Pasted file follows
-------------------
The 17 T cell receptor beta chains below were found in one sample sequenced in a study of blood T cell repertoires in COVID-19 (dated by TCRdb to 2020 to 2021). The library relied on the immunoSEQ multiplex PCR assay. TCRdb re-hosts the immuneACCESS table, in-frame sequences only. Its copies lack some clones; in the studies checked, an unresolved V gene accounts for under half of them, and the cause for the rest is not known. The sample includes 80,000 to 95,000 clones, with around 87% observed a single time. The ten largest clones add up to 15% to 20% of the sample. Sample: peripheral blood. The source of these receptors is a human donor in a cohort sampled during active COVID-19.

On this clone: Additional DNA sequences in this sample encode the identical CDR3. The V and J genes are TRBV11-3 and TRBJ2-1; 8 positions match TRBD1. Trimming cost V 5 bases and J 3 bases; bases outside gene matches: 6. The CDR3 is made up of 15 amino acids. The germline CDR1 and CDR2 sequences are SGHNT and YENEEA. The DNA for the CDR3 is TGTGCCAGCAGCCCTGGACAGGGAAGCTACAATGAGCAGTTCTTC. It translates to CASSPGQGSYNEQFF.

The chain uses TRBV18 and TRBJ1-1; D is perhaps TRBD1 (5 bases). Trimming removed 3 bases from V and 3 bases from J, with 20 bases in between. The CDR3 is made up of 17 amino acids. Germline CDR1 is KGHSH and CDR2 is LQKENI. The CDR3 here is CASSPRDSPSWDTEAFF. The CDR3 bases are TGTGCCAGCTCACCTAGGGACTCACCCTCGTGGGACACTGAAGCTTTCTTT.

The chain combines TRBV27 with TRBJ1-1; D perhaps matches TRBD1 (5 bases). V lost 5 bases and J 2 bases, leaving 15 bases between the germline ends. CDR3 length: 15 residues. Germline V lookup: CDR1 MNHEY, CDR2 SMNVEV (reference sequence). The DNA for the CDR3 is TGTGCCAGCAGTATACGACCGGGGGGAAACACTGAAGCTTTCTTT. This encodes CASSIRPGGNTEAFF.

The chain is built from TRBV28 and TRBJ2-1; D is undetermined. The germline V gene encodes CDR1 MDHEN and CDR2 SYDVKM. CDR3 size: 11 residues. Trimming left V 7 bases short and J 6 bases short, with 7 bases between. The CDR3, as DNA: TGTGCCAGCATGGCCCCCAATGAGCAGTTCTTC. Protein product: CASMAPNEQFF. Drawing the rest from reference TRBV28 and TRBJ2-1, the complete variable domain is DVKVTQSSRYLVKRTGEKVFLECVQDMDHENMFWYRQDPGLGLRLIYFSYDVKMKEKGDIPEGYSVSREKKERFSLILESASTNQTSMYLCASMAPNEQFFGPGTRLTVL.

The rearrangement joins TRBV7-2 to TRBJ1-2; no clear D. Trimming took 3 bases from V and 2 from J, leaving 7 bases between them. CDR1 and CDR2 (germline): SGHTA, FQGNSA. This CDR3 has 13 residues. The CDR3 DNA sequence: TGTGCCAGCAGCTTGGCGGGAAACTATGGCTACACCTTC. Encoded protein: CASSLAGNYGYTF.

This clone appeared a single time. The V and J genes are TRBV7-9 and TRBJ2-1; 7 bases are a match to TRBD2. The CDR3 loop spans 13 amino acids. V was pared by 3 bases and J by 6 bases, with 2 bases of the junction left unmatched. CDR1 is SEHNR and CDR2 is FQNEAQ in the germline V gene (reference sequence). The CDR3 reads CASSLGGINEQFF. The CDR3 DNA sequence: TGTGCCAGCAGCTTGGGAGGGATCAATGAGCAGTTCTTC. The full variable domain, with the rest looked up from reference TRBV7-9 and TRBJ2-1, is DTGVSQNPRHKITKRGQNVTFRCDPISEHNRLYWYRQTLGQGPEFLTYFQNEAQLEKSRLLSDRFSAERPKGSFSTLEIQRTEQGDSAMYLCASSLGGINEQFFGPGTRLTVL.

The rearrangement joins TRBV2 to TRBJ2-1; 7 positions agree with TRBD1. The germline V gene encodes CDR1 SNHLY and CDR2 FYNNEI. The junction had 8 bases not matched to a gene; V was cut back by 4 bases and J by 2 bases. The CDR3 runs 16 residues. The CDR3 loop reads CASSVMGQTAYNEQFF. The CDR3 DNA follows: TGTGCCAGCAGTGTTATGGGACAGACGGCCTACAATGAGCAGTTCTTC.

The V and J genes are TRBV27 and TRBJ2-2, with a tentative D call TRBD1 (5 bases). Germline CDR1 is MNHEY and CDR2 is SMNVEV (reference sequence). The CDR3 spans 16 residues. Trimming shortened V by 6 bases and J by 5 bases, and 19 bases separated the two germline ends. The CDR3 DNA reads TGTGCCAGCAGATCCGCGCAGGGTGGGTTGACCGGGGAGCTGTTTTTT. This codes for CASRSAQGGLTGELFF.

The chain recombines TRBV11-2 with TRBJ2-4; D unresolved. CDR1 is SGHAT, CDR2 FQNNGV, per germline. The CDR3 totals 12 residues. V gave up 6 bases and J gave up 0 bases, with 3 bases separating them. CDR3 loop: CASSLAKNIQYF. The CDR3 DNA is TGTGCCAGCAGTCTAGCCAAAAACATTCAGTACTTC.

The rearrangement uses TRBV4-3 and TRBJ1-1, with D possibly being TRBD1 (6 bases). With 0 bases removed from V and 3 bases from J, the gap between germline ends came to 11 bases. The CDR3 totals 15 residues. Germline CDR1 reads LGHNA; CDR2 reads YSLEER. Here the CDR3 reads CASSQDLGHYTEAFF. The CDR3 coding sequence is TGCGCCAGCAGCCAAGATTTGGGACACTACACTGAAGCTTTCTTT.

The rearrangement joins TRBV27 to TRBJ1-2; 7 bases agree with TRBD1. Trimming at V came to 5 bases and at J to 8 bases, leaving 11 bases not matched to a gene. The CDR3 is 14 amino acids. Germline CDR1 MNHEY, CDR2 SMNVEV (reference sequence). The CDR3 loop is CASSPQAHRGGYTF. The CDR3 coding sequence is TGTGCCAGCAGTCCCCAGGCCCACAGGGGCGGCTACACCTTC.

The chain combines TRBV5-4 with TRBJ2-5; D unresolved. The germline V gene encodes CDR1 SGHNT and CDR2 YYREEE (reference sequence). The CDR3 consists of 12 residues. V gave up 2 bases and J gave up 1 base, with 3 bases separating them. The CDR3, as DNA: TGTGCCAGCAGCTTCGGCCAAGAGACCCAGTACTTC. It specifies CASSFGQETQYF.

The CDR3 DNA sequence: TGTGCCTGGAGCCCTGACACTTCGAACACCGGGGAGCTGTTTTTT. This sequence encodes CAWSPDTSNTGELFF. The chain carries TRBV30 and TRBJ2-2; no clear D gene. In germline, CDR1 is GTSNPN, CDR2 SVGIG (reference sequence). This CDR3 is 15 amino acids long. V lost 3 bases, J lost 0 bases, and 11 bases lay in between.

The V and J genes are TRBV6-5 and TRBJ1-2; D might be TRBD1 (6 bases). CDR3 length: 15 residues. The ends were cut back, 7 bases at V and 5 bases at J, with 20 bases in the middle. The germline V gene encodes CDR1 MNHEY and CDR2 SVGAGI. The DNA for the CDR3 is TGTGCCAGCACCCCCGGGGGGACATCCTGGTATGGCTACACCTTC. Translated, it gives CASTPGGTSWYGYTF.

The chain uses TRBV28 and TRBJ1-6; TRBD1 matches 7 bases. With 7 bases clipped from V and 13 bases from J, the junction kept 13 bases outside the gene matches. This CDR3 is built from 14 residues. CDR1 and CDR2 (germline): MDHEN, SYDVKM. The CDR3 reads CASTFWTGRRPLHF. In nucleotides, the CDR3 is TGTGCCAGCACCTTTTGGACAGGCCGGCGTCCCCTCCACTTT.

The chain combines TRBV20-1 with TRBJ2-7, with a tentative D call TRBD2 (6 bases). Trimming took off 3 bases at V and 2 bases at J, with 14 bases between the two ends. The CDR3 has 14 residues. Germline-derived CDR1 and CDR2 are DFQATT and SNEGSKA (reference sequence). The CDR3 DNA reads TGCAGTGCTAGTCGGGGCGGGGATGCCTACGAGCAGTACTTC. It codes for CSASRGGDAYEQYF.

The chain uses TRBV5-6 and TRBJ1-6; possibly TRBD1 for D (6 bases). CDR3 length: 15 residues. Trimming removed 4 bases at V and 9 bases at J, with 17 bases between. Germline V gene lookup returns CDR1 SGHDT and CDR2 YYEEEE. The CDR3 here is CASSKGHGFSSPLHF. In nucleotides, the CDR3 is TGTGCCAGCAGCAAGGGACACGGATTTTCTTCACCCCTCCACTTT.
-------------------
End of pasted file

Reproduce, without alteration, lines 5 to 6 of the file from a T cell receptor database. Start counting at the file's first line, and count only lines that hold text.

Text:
The chain is built from TRBV28 and TRBJ2-1; D is undetermined. The germline V gene encodes CDR1 MDHEN and CDR2 SYDVKM. CDR3 size: 11 residues. Trimming left V 7 bases short and J 6 bases short, with 7 bases between. The CDR3, as DNA: TGTGCCAGCATGGCCCCCAATGAGCAGTTCTTC. Protein product: CASMAPNEQFF. Drawing the rest from reference TRBV28 and TRBJ2-1, the complete variable domain is DVKVTQSSRYLVKRTGEKVFLECVQDMDHENMFWYRQDPGLGLRLIYFSYDVKMKEKGDIPEGYSVSREKKERFSLILESASTNQTSMYLCASMAPNEQFFGPGTRLTVL.

The rearrangement joins TRBV7-2 to TRBJ1-2; no clear D. Trimming took 3 bases from V and 2 from J, leaving 7 bases between them. CDR1 and CDR2 (germline): SGHTA, FQGNSA. This CDR3 has 13 residues. The CDR3 DNA sequence: TGTGCCAGCAGCTTGGCGGGAAACTATGGCTACACCTTC. Encoded protein: CASSLAGNYGYTF.